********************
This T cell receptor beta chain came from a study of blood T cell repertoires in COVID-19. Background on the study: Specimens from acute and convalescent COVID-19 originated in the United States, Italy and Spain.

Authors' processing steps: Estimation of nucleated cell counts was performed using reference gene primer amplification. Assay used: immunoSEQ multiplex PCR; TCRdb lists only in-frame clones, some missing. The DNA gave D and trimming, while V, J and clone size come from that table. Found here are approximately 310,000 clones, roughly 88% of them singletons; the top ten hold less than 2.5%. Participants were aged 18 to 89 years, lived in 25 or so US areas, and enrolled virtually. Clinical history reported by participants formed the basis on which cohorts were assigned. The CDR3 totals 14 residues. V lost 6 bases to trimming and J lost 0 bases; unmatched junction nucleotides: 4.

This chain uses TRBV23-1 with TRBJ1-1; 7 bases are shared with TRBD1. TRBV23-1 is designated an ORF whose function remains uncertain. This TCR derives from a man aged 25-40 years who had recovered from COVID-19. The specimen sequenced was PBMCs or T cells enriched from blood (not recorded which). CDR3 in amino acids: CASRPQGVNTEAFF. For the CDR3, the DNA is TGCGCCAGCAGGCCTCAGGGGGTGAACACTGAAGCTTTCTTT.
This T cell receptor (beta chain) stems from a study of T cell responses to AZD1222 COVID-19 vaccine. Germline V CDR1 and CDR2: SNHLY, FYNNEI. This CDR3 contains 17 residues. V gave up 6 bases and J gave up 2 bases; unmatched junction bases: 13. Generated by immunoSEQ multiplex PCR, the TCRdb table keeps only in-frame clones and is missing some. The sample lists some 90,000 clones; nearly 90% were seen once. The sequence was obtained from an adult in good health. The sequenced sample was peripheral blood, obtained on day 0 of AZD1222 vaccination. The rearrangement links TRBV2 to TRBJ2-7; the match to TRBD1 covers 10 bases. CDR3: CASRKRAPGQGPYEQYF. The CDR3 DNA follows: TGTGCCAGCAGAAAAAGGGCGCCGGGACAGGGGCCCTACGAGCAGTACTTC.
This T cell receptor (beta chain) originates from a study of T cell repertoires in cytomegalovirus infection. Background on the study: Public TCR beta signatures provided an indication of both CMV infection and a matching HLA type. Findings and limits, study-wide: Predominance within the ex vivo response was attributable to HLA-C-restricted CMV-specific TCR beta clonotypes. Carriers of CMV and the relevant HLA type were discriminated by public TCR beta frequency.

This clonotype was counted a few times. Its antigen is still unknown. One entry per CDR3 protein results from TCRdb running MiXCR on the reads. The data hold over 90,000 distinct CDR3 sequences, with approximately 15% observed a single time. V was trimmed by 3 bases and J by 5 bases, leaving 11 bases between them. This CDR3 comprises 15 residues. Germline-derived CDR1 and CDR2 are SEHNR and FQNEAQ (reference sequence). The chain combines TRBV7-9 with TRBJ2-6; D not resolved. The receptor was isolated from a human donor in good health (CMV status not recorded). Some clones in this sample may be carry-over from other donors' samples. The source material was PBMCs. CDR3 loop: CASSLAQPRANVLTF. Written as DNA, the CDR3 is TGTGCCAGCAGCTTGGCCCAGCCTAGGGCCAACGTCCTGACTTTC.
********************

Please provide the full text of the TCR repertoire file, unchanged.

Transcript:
This T cell receptor beta chain came from a study of blood T cell repertoires in COVID-19. Background on the study: Specimens from acute and convalescent COVID-19 originated in the United States, Italy and Spain.

Authors' processing steps: Estimation of nucleated cell counts was performed using reference gene primer amplification. Assay used: immunoSEQ multiplex PCR; TCRdb lists only in-frame clones, some missing. The DNA gave D and trimming, while V, J and clone size come from that table. Found here are approximately 310,000 clones, roughly 88% of them singletons; the top ten hold less than 2.5%. Participants were aged 18 to 89 years, lived in 25 or so US areas, and enrolled virtually. Clinical history reported by participants formed the basis on which cohorts were assigned. The CDR3 totals 14 residues. V lost 6 bases to trimming and J lost 0 bases; unmatched junction nucleotides: 4.

This chain uses TRBV23-1 with TRBJ1-1; 7 bases are shared with TRBD1. TRBV23-1 is designated an ORF whose function remains uncertain. This TCR derives from a man aged 25-40 years who had recovered from COVID-19. The specimen sequenced was PBMCs or T cells enriched from blood (not recorded which). CDR3 in amino acids: CASRPQGVNTEAFF. For the CDR3, the DNA is TGCGCCAGCAGGCCTCAGGGGGTGAACACTGAAGCTTTCTTT.
This T cell receptor (beta chain) stems from a study of T cell responses to AZD1222 COVID-19 vaccine. Germline V CDR1 and CDR2: SNHLY, FYNNEI. This CDR3 contains 17 residues. V gave up 6 bases and J gave up 2 bases; unmatched junction bases: 13. Generated by immunoSEQ multiplex PCR, the TCRdb table keeps only in-frame clones and is missing some. The sample lists some 90,000 clones; nearly 90% were seen once. The sequence was obtained from an adult in good health. The sequenced sample was peripheral blood, obtained on day 0 of AZD1222 vaccination. The rearrangement links TRBV2 to TRBJ2-7; the match to TRBD1 covers 10 bases. CDR3: CASRKRAPGQGPYEQYF. The CDR3 DNA follows: TGTGCCAGCAGAAAAAGGGCGCCGGGACAGGGGCCCTACGAGCAGTACTTC.
This T cell receptor (beta chain) originates from a study of T cell repertoires in cytomegalovirus infection. Background on the study: Public TCR beta signatures provided an indication of both CMV infection and a matching HLA type. Findings and limits, study-wide: Predominance within the ex vivo response was attributable to HLA-C-restricted CMV-specific TCR beta clonotypes. Carriers of CMV and the relevant HLA type were discriminated by public TCR beta frequency.

This clonotype was counted a few times. Its antigen is still unknown. One entry per CDR3 protein results from TCRdb running MiXCR on the reads. The data hold over 90,000 distinct CDR3 sequences, with approximately 15% observed a single time. V was trimmed by 3 bases and J by 5 bases, leaving 11 bases between them. This CDR3 comprises 15 residues. Germline-derived CDR1 and CDR2 are SEHNR and FQNEAQ (reference sequence). The chain combines TRBV7-9 with TRBJ2-6; D not resolved. The receptor was isolated from a human donor in good health (CMV status not recorded). Some clones in this sample may be carry-over from other donors' samples. The source material was PBMCs. CDR3 loop: CASSLAQPRANVLTF. Written as DNA, the CDR3 is TGTGCCAGCAGCTTGGCCCAGCCTAGGGCCAACGTCCTGACTTTC.